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Why So Nervous?

It is not just that Barack Obama is incapable of planning an overseas trip without creating hurt feelings among those whom he is going to convince to adore us. It is what follows once he arrives that may be really scary. This devastating account of the Barack Obama summer abroad plans gives some insight into the dilemma: how to avoid a gaffe in unscripted moments on the international stage. Solution: Don’t have any. An unnamed official lets us in on this morsel:

“Look for carefully scripted statements and comments,” says a senior Democratic insider. “I doubt he will be drawn into detailed discussions of sensitive topics with the media.”

But more shocking is this:

One big challenge for Obama will be how to handle his expected discussions with Gen. David Petraeus, commander of U.S. troops in Iraq during the troop surge that has helped lessen violence in the country. (Petraeus is widely considered the architect of the surge policy.) What Obama advisers want to avoid is a situation where Petraeus undermines the presumptive Democratic candidate’s stated policy—such as by saying a phased withdrawal would jeopardize the hard-won gains of U.S. troops, ignore their sacrifices, and put the future of Iraq at risk. “That would reverberate around the country in a negative way,” says the Democratic insider.

Yeah, we can’t have the commander of forces telling Obama something that’s contrary to his pre-set misinformed views, can we? I can’t recall another situation in which a campaign approached its candidate’s contact with the real world with such trepidation. (Dan Senor has some excellent suggestions for the itinerary in Iraq which of course would violate the trip’s cardinal rule: do not encounter reality.) It is rather amusing that the man who says we should be more internationalist in outlook and speak other languages is the picture of the ugly American tourist, someone who doesn’t really want any authentic contact with the countries he is visiting.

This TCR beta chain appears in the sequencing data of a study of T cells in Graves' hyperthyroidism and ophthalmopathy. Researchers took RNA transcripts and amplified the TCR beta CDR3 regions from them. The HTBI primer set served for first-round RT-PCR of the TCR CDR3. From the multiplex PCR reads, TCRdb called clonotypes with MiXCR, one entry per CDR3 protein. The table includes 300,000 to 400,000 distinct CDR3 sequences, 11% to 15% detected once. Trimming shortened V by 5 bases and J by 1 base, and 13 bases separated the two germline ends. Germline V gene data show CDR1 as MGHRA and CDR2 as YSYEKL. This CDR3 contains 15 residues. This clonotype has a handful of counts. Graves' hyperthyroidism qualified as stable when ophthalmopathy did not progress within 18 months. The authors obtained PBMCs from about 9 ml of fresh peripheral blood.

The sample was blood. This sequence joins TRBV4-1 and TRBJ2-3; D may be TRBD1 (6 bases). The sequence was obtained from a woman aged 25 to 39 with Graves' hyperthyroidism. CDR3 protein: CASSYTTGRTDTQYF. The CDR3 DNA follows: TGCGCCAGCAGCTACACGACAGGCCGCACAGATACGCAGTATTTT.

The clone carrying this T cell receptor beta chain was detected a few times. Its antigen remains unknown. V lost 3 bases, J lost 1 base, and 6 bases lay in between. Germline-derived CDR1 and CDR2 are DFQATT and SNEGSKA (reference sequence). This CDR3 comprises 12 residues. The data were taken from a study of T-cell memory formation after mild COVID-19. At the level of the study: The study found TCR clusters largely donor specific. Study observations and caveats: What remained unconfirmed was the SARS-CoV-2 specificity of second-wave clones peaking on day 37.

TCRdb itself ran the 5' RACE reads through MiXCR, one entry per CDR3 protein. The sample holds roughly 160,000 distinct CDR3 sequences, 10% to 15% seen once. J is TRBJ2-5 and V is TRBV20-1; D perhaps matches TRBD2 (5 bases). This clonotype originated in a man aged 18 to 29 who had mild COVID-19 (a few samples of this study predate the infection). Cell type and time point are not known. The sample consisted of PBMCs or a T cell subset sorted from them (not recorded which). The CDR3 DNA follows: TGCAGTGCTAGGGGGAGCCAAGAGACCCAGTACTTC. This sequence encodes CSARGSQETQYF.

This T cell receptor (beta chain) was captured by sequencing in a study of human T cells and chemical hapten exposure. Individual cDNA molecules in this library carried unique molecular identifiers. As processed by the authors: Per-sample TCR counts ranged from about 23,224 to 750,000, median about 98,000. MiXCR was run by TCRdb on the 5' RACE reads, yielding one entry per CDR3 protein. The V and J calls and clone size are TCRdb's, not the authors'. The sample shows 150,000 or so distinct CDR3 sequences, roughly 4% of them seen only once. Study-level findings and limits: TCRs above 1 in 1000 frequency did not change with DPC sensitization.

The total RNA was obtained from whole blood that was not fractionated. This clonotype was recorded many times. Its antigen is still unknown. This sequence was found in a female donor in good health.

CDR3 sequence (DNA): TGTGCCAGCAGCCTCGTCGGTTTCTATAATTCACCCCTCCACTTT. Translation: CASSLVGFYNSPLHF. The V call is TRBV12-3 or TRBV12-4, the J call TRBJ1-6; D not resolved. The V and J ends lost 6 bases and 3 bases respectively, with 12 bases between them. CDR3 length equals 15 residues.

But of course the trip can’t be held under laboratory conditions. Here is a startlingly candid take from the New York Times. What do Iraqis think of Obama’s withdrawal plan in Iraq?

“Very difficult,” he [an Iraqi general] said, shaking his head. “Any army would love to work without any help, but let me be honest: for now, we don’t have that ability.” Thus in a few brisk sentences, the general summed up the conflicting emotions about Mr. Obama in Iraq, the place outside America with perhaps the most riding on its relationship with him.There was, as Mr. Obama prepared to visit here, excitement over a man who is the anti-Bush in almost every way: a Democrat who opposed a war that many Iraqis feel devastated their nation. And many in the political elite recognize that Mr. Obama shares their hope for a more rapid withdrawal of American forces from Iraq. But his support for troop withdrawal cuts both ways, reflecting a deep internal quandary in Iraq: for many middle-class Iraqis, affection for Mr. Obama is tempered by worry that his proposal could lead to chaos in a nation already devastated by war. Many Iraqis also acknowledge that security gains in recent months were achieved partly by the buildup of American troops, which Mr. Obama opposed and his presumptive Republican opponent, Senator John McCain, supported.

I suppose you can’t please all of the countries all of the time.

And what happens if Obama gets to be President? Will his entire presidency need to be reduced to a detailed script complete with stage directions? (“Shake but don’t kiss leader of X. Keep all discussion limited to the weather and everyone’s health.”) And then there is the tricky part about how to get the military to conceal information and not embarrass the commander-in-chief.

If the blogger fan club is going to insist that the Obama campaign be used as a proxy for an Obama presidency (look how stress-free they are!), it is only fair to examine this trip for clues about his preparedness and skill-level as well. Forget about the 3 a.m. phone call — can he handle a lunch at noon or a 7 p.m. dinner meeting? What if a man on the street in Baghdad wants to plead with him to keep American forces there? The mind reels.


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